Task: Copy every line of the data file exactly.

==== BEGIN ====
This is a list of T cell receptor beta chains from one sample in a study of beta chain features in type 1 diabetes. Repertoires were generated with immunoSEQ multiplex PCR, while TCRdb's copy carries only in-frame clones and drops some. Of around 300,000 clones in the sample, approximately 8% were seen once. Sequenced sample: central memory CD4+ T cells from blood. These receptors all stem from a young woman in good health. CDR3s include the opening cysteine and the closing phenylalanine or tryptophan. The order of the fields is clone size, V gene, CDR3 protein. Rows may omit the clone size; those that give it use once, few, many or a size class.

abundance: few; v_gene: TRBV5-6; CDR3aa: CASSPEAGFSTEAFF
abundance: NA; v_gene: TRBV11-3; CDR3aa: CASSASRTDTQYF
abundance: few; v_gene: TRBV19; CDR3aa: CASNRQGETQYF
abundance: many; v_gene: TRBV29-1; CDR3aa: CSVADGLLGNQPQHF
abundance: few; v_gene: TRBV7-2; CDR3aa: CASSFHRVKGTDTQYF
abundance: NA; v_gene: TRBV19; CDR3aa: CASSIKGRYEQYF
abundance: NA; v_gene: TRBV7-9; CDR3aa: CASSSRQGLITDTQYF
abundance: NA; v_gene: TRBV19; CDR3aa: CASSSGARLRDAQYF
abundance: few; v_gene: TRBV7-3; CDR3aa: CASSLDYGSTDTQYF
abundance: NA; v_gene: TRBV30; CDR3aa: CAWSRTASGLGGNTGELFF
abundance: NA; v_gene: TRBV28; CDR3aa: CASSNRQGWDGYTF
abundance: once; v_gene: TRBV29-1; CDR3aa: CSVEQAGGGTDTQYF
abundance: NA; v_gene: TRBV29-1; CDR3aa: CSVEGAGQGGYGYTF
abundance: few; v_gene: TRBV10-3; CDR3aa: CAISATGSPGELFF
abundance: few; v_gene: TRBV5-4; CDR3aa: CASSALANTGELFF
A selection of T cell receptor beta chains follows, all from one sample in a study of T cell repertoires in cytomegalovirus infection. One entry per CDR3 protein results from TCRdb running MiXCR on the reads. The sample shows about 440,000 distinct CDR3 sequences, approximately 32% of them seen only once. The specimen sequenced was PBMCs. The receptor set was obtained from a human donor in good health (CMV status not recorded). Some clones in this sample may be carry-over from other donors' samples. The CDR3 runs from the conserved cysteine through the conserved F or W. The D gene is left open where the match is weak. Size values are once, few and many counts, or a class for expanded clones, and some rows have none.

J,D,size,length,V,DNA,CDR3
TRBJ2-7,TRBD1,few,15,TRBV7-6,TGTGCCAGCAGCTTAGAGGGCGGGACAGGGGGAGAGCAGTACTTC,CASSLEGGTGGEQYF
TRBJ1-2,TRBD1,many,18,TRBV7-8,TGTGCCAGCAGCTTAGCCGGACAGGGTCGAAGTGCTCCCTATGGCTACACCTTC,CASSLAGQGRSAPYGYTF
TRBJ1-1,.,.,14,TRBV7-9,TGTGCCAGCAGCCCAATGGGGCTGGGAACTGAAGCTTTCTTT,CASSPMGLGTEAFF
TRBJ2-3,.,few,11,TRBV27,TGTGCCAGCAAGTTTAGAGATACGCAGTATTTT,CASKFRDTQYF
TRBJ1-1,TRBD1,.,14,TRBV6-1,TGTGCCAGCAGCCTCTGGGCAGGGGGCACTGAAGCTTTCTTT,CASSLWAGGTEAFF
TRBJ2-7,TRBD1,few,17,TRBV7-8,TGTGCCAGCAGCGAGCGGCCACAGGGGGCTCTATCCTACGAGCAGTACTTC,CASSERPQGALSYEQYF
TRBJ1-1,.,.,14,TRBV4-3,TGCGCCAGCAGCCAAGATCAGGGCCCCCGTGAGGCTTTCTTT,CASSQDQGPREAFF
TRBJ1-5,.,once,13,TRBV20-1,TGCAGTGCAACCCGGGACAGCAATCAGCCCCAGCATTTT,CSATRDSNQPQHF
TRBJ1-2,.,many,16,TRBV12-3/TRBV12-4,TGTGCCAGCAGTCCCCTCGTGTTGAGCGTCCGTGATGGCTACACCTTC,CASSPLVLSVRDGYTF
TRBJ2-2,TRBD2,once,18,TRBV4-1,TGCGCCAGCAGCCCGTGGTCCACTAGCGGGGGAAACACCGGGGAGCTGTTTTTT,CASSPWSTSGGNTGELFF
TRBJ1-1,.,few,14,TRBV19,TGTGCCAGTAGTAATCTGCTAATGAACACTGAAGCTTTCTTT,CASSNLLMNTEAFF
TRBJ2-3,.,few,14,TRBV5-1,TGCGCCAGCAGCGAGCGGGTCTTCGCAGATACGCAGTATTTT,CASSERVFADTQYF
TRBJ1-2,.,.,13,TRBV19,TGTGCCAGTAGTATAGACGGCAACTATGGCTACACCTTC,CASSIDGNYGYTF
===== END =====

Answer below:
This is a list of T cell receptor beta chains from one sample in a study of beta chain features in type 1 diabetes. Repertoires were generated with immunoSEQ multiplex PCR, while TCRdb's copy carries only in-frame clones and drops some. Of around 300,000 clones in the sample, approximately 8% were seen once. Sequenced sample: central memory CD4+ T cells from blood. These receptors all stem from a young woman in good health. CDR3s include the opening cysteine and the closing phenylalanine or tryptophan. The order of the fields is clone size, V gene, CDR3 protein. Rows may omit the clone size; those that give it use once, few, many or a size class.

abundance: few; v_gene: TRBV5-6; CDR3aa: CASSPEAGFSTEAFF
abundance: NA; v_gene: TRBV11-3; CDR3aa: CASSASRTDTQYF
abundance: few; v_gene: TRBV19; CDR3aa: CASNRQGETQYF
abundance: many; v_gene: TRBV29-1; CDR3aa: CSVADGLLGNQPQHF
abundance: few; v_gene: TRBV7-2; CDR3aa: CASSFHRVKGTDTQYF
abundance: NA; v_gene: TRBV19; CDR3aa: CASSIKGRYEQYF
abundance: NA; v_gene: TRBV7-9; CDR3aa: CASSSRQGLITDTQYF
abundance: NA; v_gene: TRBV19; CDR3aa: CASSSGARLRDAQYF
abundance: few; v_gene: TRBV7-3; CDR3aa: CASSLDYGSTDTQYF
abundance: NA; v_gene: TRBV30; CDR3aa: CAWSRTASGLGGNTGELFF
abundance: NA; v_gene: TRBV28; CDR3aa: CASSNRQGWDGYTF
abundance: once; v_gene: TRBV29-1; CDR3aa: CSVEQAGGGTDTQYF
abundance: NA; v_gene: TRBV29-1; CDR3aa: CSVEGAGQGGYGYTF
abundance: few; v_gene: TRBV10-3; CDR3aa: CAISATGSPGELFF
abundance: few; v_gene: TRBV5-4; CDR3aa: CASSALANTGELFF
A selection of T cell receptor beta chains follows, all from one sample in a study of T cell repertoires in cytomegalovirus infection. One entry per CDR3 protein results from TCRdb running MiXCR on the reads. The sample shows about 440,000 distinct CDR3 sequences, approximately 32% of them seen only once. The specimen sequenced was PBMCs. The receptor set was obtained from a human donor in good health (CMV status not recorded). Some clones in this sample may be carry-over from other donors' samples. The CDR3 runs from the conserved cysteine through the conserved F or W. The D gene is left open where the match is weak. Size values are once, few and many counts, or a class for expanded clones, and some rows have none.

J,D,size,length,V,DNA,CDR3
TRBJ2-7,TRBD1,few,15,TRBV7-6,TGTGCCAGCAGCTTAGAGGGCGGGACAGGGGGAGAGCAGTACTTC,CASSLEGGTGGEQYF
TRBJ1-2,TRBD1,many,18,TRBV7-8,TGTGCCAGCAGCTTAGCCGGACAGGGTCGAAGTGCTCCCTATGGCTACACCTTC,CASSLAGQGRSAPYGYTF
TRBJ1-1,.,.,14,TRBV7-9,TGTGCCAGCAGCCCAATGGGGCTGGGAACTGAAGCTTTCTTT,CASSPMGLGTEAFF
TRBJ2-3,.,few,11,TRBV27,TGTGCCAGCAAGTTTAGAGATACGCAGTATTTT,CASKFRDTQYF
TRBJ1-1,TRBD1,.,14,TRBV6-1,TGTGCCAGCAGCCTCTGGGCAGGGGGCACTGAAGCTTTCTTT,CASSLWAGGTEAFF
TRBJ2-7,TRBD1,few,17,TRBV7-8,TGTGCCAGCAGCGAGCGGCCACAGGGGGCTCTATCCTACGAGCAGTACTTC,CASSERPQGALSYEQYF
TRBJ1-1,.,.,14,TRBV4-3,TGCGCCAGCAGCCAAGATCAGGGCCCCCGTGAGGCTTTCTTT,CASSQDQGPREAFF
TRBJ1-5,.,once,13,TRBV20-1,TGCAGTGCAACCCGGGACAGCAATCAGCCCCAGCATTTT,CSATRDSNQPQHF
TRBJ1-2,.,many,16,TRBV12-3/TRBV12-4,TGTGCCAGCAGTCCCCTCGTGTTGAGCGTCCGTGATGGCTACACCTTC,CASSPLVLSVRDGYTF
TRBJ2-2,TRBD2,once,18,TRBV4-1,TGCGCCAGCAGCCCGTGGTCCACTAGCGGGGGAAACACCGGGGAGCTGTTTTTT,CASSPWSTSGGNTGELFF
TRBJ1-1,.,few,14,TRBV19,TGTGCCAGTAGTAATCTGCTAATGAACACTGAAGCTTTCTTT,CASSNLLMNTEAFF
TRBJ2-3,.,few,14,TRBV5-1,TGCGCCAGCAGCGAGCGGGTCTTCGCAGATACGCAGTATTTT,CASSERVFADTQYF
TRBJ1-2,.,.,13,TRBV19,TGTGCCAGTAGTATAGACGGCAACTATGGCTACACCTTC,CASSIDGNYGYTF